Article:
- Total's Q4 results show a 4% revenue drop compared to last year.
- The company's free cash flow is negative due to heavy capex spending, which is offset by divestments
- Total reiterates its production target of 3M boe/day in 2017, which would be a 31% increase over the 2013 production rate.
- Quarterly dividend is increased by 3.4% to 0.61/share, resulting in a 5.5% dividend yield, reconfirming Total as a dividend play.
It's been a while since I reported on Total (NYSE:TOT) after I reduced my exposure in October, and today I'm revisiting the company to see if the Q4 results have proven me wrong. I will provide my view on the financial results and the company's balance sheet. Thereafter I will discuss the short-term and longer term outlook for Total which will result in my investment thesis at the end of this article.
All images in this article were sourced from the company website and its Q4 financial results.
My view on the financial results
In the fourth and final quarter of financial year 2013, Total reported a revenue of $65B, which is approximately 1% higher than the same period last year. This is quite remarkable, as the average price of Brent crude actually decreased by one percent compared to the same period. The main reason for this revenue increase is the EUR/USD exchange rate, as the US Dollar depreciated by approximately 5% versus the Euro (which is the currency Total officially reports in, being a French company) to an average of $1.36 per euro. If we for instance look at the revenues in Euro, you can clearly see a 4% drop.
For the full year 2013, Total's revenue was 189.5B EUR ($259B) which is approximately 5% lower than in 2012. Fortunately the company was able to reduce the purchases (net of inventory variation) so the effect on the net income was relatively limited as the net income dropped by "just" 2.2B EUR ($3B) (which is approximately 20% lower than last year's net income).
Most of my readers know I also like to glance over the cash flow statements, as I strongly believe these statements give investors an excellent summary of the strength of the underlying business. So when looking at Total's cash flow statement, you can clearly see the company was actually free cash flow negative, as its operational cash flow of 21.4B EUR was not sufficient to cover the 22.4B EUR in capital expenditures. This shortfall was mainly funded by the disposal of other assets. However, it's not a good sign to see that Total has entered into the free cash flow negative territory and needs to rely on divestments to cover its capital expenditures and dividends, so I'm really hoping the company's long-term investment plan will pay off and that Total will effectively be able to produce 3 million barrels of oil per day in 2017 which would be an increase of 31% compared to the 2013 numbers.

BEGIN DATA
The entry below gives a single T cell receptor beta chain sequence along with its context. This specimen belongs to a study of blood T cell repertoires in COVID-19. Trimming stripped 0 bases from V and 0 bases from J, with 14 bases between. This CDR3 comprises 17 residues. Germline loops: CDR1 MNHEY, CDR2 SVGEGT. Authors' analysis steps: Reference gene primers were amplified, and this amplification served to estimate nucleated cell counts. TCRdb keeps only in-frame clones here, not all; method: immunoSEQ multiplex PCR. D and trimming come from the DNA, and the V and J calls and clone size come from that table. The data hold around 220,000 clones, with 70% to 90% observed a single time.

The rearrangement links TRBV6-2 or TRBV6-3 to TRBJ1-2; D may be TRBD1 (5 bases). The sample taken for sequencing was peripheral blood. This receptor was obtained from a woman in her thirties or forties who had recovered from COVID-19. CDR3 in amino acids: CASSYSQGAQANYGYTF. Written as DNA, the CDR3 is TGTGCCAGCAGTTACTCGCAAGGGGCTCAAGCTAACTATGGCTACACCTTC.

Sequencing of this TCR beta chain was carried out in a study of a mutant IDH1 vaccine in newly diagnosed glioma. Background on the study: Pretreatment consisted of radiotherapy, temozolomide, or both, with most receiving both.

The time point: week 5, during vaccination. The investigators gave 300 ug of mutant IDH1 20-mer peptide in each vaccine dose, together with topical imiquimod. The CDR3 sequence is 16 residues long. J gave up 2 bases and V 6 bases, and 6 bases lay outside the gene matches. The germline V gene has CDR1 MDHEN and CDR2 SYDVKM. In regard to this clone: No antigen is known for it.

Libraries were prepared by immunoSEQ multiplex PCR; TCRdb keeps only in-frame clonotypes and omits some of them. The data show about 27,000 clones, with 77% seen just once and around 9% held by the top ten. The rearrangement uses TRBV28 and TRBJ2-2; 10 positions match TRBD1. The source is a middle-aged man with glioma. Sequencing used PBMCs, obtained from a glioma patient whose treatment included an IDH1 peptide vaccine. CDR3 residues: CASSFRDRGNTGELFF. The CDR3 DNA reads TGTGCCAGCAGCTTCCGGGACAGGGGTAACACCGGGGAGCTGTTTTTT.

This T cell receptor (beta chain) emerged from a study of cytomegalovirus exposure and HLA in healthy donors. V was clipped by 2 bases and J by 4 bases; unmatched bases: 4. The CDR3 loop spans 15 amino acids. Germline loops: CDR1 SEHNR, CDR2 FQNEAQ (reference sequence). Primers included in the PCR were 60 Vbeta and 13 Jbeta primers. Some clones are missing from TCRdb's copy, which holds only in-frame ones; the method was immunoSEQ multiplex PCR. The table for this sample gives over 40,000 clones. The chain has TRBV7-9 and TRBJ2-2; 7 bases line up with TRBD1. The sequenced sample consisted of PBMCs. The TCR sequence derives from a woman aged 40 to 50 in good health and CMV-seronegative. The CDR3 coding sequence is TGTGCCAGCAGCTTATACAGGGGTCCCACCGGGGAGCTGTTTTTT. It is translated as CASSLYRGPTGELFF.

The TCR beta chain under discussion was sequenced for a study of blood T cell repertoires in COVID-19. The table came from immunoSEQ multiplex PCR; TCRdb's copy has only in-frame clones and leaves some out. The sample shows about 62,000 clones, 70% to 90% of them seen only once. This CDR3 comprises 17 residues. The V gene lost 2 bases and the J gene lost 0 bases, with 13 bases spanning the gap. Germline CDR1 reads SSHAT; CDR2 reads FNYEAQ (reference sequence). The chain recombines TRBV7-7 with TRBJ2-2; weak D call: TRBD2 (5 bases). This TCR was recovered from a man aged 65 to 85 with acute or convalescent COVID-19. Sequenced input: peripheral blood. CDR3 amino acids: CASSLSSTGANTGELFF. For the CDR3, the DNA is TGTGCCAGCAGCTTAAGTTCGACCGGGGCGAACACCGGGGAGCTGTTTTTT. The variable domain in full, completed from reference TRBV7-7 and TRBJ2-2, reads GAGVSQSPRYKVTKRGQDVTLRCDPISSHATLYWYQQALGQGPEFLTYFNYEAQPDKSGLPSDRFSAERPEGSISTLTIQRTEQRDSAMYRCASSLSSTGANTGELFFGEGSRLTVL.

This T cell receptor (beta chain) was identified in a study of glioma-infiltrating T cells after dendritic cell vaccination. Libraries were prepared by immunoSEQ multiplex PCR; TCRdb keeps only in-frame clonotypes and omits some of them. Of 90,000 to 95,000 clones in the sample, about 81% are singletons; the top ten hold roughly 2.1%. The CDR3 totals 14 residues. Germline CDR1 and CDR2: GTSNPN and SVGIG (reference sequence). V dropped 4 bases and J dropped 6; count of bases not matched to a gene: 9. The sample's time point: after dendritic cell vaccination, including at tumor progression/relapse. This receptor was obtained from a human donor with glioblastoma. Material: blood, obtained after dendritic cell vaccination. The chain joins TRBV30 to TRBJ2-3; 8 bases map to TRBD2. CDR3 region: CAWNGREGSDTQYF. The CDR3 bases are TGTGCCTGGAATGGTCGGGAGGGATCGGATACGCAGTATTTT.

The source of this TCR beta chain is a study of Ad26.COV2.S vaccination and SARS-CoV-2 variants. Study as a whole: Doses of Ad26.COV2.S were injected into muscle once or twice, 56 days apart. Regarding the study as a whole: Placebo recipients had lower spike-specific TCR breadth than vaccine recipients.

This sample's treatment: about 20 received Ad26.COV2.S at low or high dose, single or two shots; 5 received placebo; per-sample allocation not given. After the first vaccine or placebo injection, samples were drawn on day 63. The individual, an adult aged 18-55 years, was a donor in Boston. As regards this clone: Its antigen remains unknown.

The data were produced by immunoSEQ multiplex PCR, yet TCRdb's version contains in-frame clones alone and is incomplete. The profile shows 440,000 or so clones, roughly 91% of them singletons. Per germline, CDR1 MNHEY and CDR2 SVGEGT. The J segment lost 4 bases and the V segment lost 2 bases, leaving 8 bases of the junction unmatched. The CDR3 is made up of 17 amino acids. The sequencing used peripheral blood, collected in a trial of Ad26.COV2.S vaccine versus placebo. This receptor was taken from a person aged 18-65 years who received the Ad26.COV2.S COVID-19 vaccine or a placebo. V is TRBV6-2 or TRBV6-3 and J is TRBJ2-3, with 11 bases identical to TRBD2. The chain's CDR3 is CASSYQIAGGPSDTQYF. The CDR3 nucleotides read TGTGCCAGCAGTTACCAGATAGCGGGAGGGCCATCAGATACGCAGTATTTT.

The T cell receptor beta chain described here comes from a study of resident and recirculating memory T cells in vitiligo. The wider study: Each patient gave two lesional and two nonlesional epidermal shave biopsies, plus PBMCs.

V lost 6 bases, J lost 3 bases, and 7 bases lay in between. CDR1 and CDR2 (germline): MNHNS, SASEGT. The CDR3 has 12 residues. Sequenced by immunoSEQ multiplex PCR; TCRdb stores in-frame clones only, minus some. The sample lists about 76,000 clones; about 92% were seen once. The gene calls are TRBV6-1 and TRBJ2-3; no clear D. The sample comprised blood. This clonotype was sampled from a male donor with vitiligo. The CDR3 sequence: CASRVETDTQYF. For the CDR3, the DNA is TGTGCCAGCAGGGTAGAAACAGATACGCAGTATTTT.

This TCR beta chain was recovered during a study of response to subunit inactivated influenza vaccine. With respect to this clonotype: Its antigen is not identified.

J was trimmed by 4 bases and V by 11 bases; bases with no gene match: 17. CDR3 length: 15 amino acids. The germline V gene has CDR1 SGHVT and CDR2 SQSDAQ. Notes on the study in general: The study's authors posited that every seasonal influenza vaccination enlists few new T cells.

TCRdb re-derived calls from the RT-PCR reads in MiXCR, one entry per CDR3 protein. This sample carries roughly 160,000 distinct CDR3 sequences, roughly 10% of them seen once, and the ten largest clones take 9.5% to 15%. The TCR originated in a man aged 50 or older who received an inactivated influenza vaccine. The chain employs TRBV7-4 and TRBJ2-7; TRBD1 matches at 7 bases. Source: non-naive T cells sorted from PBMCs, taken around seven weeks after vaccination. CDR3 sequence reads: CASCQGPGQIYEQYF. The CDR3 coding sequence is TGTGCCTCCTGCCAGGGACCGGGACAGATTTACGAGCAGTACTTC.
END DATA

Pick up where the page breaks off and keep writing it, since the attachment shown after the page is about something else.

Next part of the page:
My view on the balance sheet
Moving over to the balance sheet, Total's total assets increased to 173.5B EUR ($237B), but so did the net debt-to-equity ratio, which is still very decent at 23.3% as of year-end 2013. The working capital position was also extremely healthy as Total had a working capital of 16.5B EUR ($22.5B) with a current ratio of 1.37 which indicates Total has sufficient current assets to cover its current liabilities.
As of year-end, the book value per share increased to 32 EUR/share ($43.68), based on 2.27 billion outstanding shares. This means the company is trading at 1.25 times its book value, which is very decent if Total can indeed grow its output by more than 30% in just 4 years.
I'm not particularly impressed with Total's 2013 results, but I do acknowledge that the negative free cash flow situation is just temporary, as Total is investing heavily to increase its output to 3 million barrels of oil-equivalent by 2017. I really hope Total will be able to achieve this goal (which is likely as all assets which are expected to contribute to the production increase are already in production or under development), as I still own some shares.
Total also announced a dividend increase to 0.61EUR/share ($0.83) per quarter, which is a 3.4% increase compared to the current dividend of 0.59EUR/quarter ($0.80).
If investors look at the 2012 and 2013 results and cash flow statements of Total, there isn't much to be excited about. However, I would like to emphasize that Total is going a phase where it invests heavily in production increases which should come to fruition by 2015 and 2017 where the company is respectively targeting a 13.5% and 31% production increase over the 2013 numbers.
I don't regret selling some shares in October last year, but I will very likely keep my current position and could increase it on a dip (or through writing put options). As I expect further dividend increases down the road, I still think Total deserves a place in every dividend investor's portfolio.
Disclosure: I am long TOT. I wrote this article myself, and it expresses my own opinions. I am not receiving compensation for it (other than from Seeking Alpha). I have no business relationship with any company whose stock is mentioned in this article.